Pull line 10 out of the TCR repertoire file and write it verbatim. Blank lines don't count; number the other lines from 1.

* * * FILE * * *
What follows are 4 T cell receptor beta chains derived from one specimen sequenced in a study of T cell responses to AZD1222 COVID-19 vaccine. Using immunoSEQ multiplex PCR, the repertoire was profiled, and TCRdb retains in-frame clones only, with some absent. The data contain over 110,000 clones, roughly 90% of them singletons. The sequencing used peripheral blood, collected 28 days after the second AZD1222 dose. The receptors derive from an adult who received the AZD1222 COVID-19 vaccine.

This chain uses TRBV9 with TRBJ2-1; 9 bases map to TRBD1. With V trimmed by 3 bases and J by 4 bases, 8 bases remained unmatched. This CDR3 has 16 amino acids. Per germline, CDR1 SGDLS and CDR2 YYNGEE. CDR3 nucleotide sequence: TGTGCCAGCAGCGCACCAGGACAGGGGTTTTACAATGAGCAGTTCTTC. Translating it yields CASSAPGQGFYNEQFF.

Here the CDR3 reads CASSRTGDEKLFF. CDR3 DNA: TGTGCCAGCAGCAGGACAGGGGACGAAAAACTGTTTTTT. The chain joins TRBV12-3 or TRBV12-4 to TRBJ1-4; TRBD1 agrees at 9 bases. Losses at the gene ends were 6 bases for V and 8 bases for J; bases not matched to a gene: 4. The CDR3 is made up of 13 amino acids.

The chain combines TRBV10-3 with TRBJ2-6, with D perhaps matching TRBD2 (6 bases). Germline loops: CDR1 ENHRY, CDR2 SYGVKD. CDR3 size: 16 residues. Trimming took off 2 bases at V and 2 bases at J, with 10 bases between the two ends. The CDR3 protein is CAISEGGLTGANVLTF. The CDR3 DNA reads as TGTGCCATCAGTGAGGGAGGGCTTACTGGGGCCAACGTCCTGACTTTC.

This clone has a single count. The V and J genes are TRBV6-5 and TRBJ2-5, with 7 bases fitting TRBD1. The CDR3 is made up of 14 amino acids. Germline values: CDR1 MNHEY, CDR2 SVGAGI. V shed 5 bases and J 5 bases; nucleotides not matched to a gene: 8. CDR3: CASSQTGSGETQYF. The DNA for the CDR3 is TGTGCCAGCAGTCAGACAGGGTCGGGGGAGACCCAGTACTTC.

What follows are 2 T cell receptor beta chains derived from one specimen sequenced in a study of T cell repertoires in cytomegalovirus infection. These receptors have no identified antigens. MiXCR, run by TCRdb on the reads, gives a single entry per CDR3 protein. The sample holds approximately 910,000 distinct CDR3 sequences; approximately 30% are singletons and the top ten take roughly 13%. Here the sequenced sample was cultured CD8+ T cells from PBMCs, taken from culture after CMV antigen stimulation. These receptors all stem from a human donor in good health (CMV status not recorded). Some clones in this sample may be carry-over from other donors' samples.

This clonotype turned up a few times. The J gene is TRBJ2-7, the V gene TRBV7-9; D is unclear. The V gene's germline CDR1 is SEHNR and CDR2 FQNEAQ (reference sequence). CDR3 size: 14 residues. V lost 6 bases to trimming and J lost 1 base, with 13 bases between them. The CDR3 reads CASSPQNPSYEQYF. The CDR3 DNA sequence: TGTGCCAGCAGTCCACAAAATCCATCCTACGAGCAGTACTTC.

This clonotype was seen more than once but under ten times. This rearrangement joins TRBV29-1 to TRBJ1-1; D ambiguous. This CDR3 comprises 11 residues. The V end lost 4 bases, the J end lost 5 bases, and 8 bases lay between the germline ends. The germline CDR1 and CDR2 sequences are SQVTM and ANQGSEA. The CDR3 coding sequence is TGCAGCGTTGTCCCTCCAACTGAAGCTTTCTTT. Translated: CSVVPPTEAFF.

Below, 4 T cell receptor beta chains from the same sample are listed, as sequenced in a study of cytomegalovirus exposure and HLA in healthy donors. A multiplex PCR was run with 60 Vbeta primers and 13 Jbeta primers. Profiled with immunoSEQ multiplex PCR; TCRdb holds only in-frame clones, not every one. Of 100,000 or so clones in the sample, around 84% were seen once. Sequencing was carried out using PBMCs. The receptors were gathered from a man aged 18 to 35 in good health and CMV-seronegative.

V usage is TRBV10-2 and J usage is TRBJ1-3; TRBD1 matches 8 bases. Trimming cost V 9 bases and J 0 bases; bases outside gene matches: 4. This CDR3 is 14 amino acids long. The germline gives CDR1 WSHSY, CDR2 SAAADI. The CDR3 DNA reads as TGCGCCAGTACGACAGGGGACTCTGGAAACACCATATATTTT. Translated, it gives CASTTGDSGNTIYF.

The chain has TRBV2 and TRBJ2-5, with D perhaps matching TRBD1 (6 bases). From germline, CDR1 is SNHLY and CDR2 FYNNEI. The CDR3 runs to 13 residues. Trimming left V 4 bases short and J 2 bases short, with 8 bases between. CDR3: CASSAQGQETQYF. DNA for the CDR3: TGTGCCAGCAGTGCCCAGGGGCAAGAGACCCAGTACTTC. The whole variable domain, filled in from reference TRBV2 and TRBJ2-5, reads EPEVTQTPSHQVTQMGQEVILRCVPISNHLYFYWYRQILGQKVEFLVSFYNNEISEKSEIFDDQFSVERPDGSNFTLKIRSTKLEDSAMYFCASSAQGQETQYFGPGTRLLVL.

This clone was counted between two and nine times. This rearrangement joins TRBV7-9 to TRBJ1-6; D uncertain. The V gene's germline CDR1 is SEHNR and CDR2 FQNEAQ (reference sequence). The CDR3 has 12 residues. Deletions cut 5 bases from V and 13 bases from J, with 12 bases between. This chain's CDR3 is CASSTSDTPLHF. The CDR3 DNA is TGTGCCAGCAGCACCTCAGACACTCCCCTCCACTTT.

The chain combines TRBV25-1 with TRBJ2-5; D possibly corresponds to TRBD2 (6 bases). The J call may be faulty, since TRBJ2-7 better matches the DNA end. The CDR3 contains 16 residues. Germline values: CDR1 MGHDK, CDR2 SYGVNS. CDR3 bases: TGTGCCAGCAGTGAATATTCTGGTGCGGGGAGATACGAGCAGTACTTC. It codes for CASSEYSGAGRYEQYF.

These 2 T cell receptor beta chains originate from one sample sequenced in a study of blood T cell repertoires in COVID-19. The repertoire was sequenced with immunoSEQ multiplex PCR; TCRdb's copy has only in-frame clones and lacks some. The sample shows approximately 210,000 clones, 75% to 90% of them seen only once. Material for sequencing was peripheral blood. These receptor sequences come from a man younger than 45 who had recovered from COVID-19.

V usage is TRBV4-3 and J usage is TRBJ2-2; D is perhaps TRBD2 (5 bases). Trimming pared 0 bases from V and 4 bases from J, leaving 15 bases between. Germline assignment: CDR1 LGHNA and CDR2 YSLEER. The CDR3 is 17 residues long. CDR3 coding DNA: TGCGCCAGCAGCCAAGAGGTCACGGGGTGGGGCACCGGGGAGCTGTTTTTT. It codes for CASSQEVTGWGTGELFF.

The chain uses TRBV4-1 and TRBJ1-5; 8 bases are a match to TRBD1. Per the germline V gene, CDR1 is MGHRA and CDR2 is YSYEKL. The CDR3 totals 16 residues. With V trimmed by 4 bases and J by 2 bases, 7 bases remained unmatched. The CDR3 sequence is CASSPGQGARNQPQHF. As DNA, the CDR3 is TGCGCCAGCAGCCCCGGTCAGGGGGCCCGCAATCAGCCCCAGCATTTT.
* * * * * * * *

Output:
V usage is TRBV10-2 and J usage is TRBJ1-3; TRBD1 matches 8 bases. Trimming cost V 9 bases and J 0 bases; bases outside gene matches: 4. This CDR3 is 14 amino acids long. The germline gives CDR1 WSHSY, CDR2 SAAADI. The CDR3 DNA reads as TGCGCCAGTACGACAGGGGACTCTGGAAACACCATATATTTT. Translated, it gives CASTTGDSGNTIYF.